Cookies Policy

This site uses cookies. By continuing to browse the site you are agreeing to our use of cookies.

I accept this policy

Find out more here

Diplomacy as Independent and Dependent Variable

No metrics data to plot.
The attempt to load metrics for this article has failed.
The attempt to plot a graph for these metrics has failed.
The full text of this article is not currently available.

Brill’s MyBook program is exclusively available on BrillOnline Books and Journals. Students and scholars affiliated with an institution that has purchased a Brill E-Book on the BrillOnline platform automatically have access to the MyBook option for the title(s) acquired by the Library. Brill MyBook is a print-on-demand paperback copy which is sold at a favorably uniform low price.

Access this article

+ Tax (if applicable)
Add to Favorites
You must be logged in to use this functionality

A distinction between diplomacy as independent variable, impacting upon other developments, and diplomacy as dependent variable, adapting to other causes, is employed to underpin focused case analysis of negotiation between states. To dramatize diplomacy as dependent variable, it is hypothesized that allies with convergent interests would find negotiations between themselves more difficult when domestic constraints such as political ideology and pressure group activity intrude. To highlight diplomacy as independent variable, it is hypothesized that adversaries with divergent interests employ diplomatic statecraft to reduce the chances of war in periods of confrontation. Using a relatively small case sample, this study confirms these hypotheses, but reveals similarities as well as differences between the case categories. It is argued that the focused case approach is a fruitful way to yield much-needed generalizations about diplomatic statecraft.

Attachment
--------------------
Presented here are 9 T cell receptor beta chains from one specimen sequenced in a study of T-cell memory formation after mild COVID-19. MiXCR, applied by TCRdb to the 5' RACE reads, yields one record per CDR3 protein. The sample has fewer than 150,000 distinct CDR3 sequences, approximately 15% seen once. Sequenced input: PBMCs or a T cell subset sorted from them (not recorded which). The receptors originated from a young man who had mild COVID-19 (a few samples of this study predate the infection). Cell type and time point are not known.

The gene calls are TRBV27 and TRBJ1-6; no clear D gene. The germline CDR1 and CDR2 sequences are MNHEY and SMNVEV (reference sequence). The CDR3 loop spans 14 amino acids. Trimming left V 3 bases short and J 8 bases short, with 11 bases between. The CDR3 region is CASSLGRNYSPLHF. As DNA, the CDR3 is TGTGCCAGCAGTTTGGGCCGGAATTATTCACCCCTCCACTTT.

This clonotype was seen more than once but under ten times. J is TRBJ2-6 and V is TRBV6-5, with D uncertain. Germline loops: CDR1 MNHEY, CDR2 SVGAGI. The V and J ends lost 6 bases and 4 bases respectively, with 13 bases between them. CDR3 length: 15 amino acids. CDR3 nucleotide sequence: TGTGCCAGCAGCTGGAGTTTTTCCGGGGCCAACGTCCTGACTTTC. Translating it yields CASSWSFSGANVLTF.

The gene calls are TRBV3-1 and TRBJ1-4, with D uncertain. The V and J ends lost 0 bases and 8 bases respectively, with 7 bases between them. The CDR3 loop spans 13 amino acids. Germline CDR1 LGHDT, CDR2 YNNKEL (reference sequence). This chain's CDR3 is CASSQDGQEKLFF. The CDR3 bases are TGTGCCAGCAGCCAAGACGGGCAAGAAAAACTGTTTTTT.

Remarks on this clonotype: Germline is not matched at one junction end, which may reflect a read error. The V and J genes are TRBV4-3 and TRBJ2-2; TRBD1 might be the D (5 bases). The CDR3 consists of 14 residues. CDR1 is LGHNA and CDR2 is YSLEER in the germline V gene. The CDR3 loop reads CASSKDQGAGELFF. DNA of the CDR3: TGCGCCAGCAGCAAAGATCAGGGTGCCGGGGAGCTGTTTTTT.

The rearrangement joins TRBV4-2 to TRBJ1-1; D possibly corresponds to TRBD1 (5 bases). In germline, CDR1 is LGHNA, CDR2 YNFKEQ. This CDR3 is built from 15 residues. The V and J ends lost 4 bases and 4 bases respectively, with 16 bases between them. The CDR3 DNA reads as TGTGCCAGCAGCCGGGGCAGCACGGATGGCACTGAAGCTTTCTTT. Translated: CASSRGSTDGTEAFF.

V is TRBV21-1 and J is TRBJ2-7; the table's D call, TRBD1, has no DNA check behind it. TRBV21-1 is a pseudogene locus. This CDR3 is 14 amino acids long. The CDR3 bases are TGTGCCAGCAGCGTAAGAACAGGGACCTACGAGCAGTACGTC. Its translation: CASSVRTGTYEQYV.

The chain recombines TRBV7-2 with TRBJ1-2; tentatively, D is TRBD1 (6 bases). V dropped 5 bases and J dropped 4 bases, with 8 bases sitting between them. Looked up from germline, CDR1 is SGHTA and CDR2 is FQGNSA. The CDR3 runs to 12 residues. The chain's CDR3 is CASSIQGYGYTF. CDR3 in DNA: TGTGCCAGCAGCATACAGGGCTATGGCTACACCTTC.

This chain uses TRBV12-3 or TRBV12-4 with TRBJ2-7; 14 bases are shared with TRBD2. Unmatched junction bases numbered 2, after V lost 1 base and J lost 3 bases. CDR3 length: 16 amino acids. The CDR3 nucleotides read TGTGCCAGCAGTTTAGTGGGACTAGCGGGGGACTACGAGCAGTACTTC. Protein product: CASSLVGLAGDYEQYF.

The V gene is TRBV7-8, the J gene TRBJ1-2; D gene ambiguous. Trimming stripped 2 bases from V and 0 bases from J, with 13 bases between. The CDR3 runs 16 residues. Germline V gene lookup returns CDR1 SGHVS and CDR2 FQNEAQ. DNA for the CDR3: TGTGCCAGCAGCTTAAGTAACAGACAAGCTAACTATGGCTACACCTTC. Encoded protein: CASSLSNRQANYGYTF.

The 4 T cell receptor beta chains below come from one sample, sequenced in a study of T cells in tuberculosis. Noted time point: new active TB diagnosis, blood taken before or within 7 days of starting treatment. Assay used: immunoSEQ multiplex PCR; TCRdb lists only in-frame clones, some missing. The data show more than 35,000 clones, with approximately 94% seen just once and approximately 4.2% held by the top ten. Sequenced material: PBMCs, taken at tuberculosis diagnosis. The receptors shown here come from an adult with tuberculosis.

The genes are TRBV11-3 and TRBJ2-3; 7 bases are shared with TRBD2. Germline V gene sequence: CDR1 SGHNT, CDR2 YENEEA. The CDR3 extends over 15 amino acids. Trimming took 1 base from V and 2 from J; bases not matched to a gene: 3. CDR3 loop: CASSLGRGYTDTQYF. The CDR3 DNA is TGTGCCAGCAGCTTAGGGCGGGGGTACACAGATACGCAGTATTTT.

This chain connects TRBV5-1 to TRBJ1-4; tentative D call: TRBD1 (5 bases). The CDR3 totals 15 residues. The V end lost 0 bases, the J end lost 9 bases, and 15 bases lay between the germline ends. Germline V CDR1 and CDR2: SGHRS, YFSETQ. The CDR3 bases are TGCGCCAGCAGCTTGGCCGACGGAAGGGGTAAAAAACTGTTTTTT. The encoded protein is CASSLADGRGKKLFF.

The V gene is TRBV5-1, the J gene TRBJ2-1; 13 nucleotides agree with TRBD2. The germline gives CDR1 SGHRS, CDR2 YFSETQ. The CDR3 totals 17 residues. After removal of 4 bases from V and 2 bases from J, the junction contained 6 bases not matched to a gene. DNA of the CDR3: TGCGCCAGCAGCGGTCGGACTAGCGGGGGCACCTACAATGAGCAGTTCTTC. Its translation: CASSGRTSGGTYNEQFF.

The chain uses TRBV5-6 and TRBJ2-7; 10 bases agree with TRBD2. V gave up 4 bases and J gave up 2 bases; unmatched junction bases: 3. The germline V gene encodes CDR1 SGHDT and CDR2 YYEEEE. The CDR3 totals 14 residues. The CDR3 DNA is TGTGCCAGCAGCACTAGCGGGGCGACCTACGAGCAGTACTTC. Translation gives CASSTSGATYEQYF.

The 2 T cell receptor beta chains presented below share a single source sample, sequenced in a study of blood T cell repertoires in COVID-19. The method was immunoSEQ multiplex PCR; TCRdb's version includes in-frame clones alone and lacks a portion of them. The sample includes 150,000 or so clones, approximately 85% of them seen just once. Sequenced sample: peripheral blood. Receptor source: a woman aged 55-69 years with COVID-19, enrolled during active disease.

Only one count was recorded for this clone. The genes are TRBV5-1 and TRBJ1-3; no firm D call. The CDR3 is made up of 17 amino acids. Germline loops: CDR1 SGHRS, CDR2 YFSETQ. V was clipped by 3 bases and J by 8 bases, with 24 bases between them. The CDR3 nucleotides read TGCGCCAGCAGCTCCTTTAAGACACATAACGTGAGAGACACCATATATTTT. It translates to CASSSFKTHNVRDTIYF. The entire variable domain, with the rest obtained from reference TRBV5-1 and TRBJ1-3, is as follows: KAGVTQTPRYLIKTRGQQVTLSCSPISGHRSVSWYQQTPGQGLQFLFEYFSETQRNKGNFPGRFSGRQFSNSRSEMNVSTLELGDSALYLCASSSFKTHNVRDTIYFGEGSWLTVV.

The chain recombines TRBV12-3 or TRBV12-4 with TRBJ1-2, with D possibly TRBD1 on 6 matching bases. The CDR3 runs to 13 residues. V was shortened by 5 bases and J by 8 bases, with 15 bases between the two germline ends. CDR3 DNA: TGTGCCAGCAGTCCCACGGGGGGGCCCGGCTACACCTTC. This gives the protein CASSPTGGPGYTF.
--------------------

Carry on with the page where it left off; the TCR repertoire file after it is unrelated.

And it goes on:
Affiliations: 1: Department of Political Science, California State University, Long Beach, 1250 Bellflower Boulevard, Long Beach, CA 90840-4605, USA


Full text loading...


Data & Media loading...

Article metrics loading...



Can't access your account?
  • Tools

  • Add to Favorites
  • Printable version
  • Email this page
  • Subscribe to ToC alert
  • Get permissions
  • Recommend to your library

    You must fill out fields marked with: *

    Librarian details
    Your details
    Why are you recommending this title?
    Select reason:
    International Negotiation — Recommend this title to your library
  • Export citations
  • Key

  • Full access
  • Open Access
  • Partial/No accessInformation